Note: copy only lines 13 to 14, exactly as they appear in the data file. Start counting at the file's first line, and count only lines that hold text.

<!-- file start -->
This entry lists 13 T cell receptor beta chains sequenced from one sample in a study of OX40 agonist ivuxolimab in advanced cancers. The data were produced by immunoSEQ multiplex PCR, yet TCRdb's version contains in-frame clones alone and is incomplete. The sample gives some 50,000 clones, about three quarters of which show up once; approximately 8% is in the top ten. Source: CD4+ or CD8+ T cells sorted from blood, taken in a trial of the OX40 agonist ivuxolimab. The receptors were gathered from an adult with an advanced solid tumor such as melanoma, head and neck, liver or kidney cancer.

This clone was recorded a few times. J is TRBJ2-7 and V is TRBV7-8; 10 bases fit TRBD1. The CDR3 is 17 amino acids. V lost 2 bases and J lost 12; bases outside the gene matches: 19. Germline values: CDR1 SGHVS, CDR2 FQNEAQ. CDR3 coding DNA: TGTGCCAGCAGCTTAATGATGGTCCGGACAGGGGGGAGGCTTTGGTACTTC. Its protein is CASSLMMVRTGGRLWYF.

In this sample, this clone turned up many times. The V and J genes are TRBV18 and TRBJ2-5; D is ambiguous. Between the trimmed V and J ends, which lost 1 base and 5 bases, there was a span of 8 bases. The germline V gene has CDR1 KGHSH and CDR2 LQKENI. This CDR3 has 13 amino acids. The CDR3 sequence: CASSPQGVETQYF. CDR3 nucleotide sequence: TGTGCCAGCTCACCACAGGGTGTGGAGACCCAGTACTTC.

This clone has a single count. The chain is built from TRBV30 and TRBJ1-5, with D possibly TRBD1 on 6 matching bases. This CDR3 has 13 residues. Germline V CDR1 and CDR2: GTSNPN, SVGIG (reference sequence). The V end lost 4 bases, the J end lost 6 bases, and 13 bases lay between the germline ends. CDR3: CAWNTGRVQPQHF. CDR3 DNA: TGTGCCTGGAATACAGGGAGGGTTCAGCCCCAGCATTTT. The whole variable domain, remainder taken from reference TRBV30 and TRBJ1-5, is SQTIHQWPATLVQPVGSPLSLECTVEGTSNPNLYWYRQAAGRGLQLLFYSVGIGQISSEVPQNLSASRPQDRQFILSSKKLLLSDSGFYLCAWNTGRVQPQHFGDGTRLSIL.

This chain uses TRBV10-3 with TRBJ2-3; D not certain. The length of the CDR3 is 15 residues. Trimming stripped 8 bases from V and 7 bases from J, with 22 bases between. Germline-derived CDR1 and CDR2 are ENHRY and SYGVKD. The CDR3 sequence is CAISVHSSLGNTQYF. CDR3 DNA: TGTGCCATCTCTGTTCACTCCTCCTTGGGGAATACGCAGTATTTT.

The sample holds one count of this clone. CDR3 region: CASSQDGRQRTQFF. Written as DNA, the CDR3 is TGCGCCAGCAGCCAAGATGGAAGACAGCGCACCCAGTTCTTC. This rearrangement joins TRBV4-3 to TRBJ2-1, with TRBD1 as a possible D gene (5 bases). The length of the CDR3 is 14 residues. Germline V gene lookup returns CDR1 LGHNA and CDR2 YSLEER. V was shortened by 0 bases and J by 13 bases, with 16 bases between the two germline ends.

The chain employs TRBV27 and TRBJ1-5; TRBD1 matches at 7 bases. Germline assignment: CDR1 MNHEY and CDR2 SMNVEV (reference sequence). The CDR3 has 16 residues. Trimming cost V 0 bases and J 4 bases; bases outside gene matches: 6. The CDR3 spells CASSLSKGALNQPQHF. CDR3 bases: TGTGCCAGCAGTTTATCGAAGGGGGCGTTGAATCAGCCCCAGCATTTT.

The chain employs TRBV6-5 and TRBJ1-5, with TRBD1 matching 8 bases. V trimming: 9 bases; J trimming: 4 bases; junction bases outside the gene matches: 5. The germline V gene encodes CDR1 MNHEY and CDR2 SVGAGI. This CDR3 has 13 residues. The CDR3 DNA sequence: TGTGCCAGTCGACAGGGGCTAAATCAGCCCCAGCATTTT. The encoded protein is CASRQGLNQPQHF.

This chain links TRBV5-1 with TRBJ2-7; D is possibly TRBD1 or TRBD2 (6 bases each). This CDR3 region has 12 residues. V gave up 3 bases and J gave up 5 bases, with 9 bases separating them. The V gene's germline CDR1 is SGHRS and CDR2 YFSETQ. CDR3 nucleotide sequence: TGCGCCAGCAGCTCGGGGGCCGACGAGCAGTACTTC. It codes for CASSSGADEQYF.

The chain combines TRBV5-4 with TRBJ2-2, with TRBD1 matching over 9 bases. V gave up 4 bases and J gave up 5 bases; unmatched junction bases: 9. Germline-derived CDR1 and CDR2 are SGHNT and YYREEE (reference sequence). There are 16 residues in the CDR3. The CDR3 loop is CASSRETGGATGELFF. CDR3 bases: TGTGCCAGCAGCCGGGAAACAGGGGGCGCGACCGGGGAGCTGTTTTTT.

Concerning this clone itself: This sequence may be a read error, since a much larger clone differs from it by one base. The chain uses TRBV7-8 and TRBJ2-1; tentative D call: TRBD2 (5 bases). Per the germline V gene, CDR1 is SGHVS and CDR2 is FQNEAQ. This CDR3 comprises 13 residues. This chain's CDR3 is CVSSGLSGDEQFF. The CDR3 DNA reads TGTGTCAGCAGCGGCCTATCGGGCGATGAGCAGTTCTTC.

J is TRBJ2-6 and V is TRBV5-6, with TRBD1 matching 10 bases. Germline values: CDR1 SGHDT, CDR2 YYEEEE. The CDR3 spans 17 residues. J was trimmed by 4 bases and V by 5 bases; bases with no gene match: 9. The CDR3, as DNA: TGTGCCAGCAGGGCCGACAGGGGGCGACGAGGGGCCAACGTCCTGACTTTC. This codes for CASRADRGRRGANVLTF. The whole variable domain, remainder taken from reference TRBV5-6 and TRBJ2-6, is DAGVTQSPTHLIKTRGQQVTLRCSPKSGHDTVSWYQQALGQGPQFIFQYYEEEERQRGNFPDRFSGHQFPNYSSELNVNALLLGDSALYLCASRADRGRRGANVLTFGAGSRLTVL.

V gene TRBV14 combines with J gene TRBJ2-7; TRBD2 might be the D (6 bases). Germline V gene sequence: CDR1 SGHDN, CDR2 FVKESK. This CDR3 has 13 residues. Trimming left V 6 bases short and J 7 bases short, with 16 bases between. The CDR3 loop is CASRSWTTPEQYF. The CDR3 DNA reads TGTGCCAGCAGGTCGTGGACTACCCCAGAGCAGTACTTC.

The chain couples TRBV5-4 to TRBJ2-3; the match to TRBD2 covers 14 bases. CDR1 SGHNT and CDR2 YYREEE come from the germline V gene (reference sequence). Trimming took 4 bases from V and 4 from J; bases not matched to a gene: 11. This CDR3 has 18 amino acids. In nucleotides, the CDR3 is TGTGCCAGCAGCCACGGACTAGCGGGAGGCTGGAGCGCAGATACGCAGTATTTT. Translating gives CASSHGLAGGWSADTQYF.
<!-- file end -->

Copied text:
V gene TRBV14 combines with J gene TRBJ2-7; TRBD2 might be the D (6 bases). Germline V gene sequence: CDR1 SGHDN, CDR2 FVKESK. This CDR3 has 13 residues. Trimming left V 6 bases short and J 7 bases short, with 16 bases between. The CDR3 loop is CASRSWTTPEQYF. The CDR3 DNA reads TGTGCCAGCAGGTCGTGGACTACCCCAGAGCAGTACTTC.

The chain couples TRBV5-4 to TRBJ2-3; the match to TRBD2 covers 14 bases. CDR1 SGHNT and CDR2 YYREEE come from the germline V gene (reference sequence). Trimming took 4 bases from V and 4 from J; bases not matched to a gene: 11. This CDR3 has 18 amino acids. In nucleotides, the CDR3 is TGTGCCAGCAGCCACGGACTAGCGGGAGGCTGGAGCGCAGATACGCAGTATTTT. Translating gives CASSHGLAGGWSADTQYF.